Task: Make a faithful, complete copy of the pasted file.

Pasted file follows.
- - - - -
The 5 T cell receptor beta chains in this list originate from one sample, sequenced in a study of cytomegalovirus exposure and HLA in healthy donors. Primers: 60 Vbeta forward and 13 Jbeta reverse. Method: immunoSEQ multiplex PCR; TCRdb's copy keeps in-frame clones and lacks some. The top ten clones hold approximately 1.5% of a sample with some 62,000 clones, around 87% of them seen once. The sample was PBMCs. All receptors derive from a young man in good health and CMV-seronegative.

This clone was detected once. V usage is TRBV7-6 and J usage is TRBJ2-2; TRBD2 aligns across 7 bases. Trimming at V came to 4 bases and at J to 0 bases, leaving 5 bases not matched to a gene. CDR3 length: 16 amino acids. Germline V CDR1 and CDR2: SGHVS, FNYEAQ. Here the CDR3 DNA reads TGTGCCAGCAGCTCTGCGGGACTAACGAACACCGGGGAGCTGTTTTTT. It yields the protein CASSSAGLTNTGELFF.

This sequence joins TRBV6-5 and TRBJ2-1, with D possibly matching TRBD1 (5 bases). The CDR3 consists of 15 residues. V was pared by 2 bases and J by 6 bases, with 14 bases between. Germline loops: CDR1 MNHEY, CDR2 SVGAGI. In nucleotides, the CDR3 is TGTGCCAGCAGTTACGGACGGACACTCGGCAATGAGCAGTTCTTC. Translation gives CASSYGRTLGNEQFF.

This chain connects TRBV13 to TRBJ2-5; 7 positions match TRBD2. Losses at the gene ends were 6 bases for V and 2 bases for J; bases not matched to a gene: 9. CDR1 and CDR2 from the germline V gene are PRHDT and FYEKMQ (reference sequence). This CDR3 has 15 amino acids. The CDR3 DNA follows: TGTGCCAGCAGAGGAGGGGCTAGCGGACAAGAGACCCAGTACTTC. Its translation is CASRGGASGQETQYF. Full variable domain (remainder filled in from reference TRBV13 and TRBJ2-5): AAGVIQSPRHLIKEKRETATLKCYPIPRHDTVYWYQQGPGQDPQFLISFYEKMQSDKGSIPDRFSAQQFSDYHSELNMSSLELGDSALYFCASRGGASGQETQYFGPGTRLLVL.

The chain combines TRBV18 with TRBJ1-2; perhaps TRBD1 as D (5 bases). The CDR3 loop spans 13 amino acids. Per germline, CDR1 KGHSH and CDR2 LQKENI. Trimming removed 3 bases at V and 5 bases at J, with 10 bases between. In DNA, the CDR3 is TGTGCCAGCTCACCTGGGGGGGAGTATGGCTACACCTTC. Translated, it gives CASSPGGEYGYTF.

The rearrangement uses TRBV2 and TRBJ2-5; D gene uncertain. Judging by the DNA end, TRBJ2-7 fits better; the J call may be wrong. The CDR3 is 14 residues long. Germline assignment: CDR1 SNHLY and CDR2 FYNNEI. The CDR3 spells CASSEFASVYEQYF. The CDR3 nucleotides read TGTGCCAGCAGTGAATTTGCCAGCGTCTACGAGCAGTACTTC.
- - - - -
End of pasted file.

The 5 T cell receptor beta chains in this list originate from one sample, sequenced in a study of cytomegalovirus exposure and HLA in healthy donors. Primers: 60 Vbeta forward and 13 Jbeta reverse. Method: immunoSEQ multiplex PCR; TCRdb's copy keeps in-frame clones and lacks some. The top ten clones hold approximately 1.5% of a sample with some 62,000 clones, around 87% of them seen once. The sample was PBMCs. All receptors derive from a young man in good health and CMV-seronegative.

This clone was detected once. V usage is TRBV7-6 and J usage is TRBJ2-2; TRBD2 aligns across 7 bases. Trimming at V came to 4 bases and at J to 0 bases, leaving 5 bases not matched to a gene. CDR3 length: 16 amino acids. Germline V CDR1 and CDR2: SGHVS, FNYEAQ. Here the CDR3 DNA reads TGTGCCAGCAGCTCTGCGGGACTAACGAACACCGGGGAGCTGTTTTTT. It yields the protein CASSSAGLTNTGELFF.

This sequence joins TRBV6-5 and TRBJ2-1, with D possibly matching TRBD1 (5 bases). The CDR3 consists of 15 residues. V was pared by 2 bases and J by 6 bases, with 14 bases between. Germline loops: CDR1 MNHEY, CDR2 SVGAGI. In nucleotides, the CDR3 is TGTGCCAGCAGTTACGGACGGACACTCGGCAATGAGCAGTTCTTC. Translation gives CASSYGRTLGNEQFF.

This chain connects TRBV13 to TRBJ2-5; 7 positions match TRBD2. Losses at the gene ends were 6 bases for V and 2 bases for J; bases not matched to a gene: 9. CDR1 and CDR2 from the germline V gene are PRHDT and FYEKMQ (reference sequence). This CDR3 has 15 amino acids. The CDR3 DNA follows: TGTGCCAGCAGAGGAGGGGCTAGCGGACAAGAGACCCAGTACTTC. Its translation is CASRGGASGQETQYF. Full variable domain (remainder filled in from reference TRBV13 and TRBJ2-5): AAGVIQSPRHLIKEKRETATLKCYPIPRHDTVYWYQQGPGQDPQFLISFYEKMQSDKGSIPDRFSAQQFSDYHSELNMSSLELGDSALYFCASRGGASGQETQYFGPGTRLLVL.

The chain combines TRBV18 with TRBJ1-2; perhaps TRBD1 as D (5 bases). The CDR3 loop spans 13 amino acids. Per germline, CDR1 KGHSH and CDR2 LQKENI. Trimming removed 3 bases at V and 5 bases at J, with 10 bases between. In DNA, the CDR3 is TGTGCCAGCTCACCTGGGGGGGAGTATGGCTACACCTTC. Translated, it gives CASSPGGEYGYTF.

The rearrangement uses TRBV2 and TRBJ2-5; D gene uncertain. Judging by the DNA end, TRBJ2-7 fits better; the J call may be wrong. The CDR3 is 14 residues long. Germline assignment: CDR1 SNHLY and CDR2 FYNNEI. The CDR3 spells CASSEFASVYEQYF. The CDR3 nucleotides read TGTGCCAGCAGTGAATTTGCCAGCGTCTACGAGCAGTACTTC.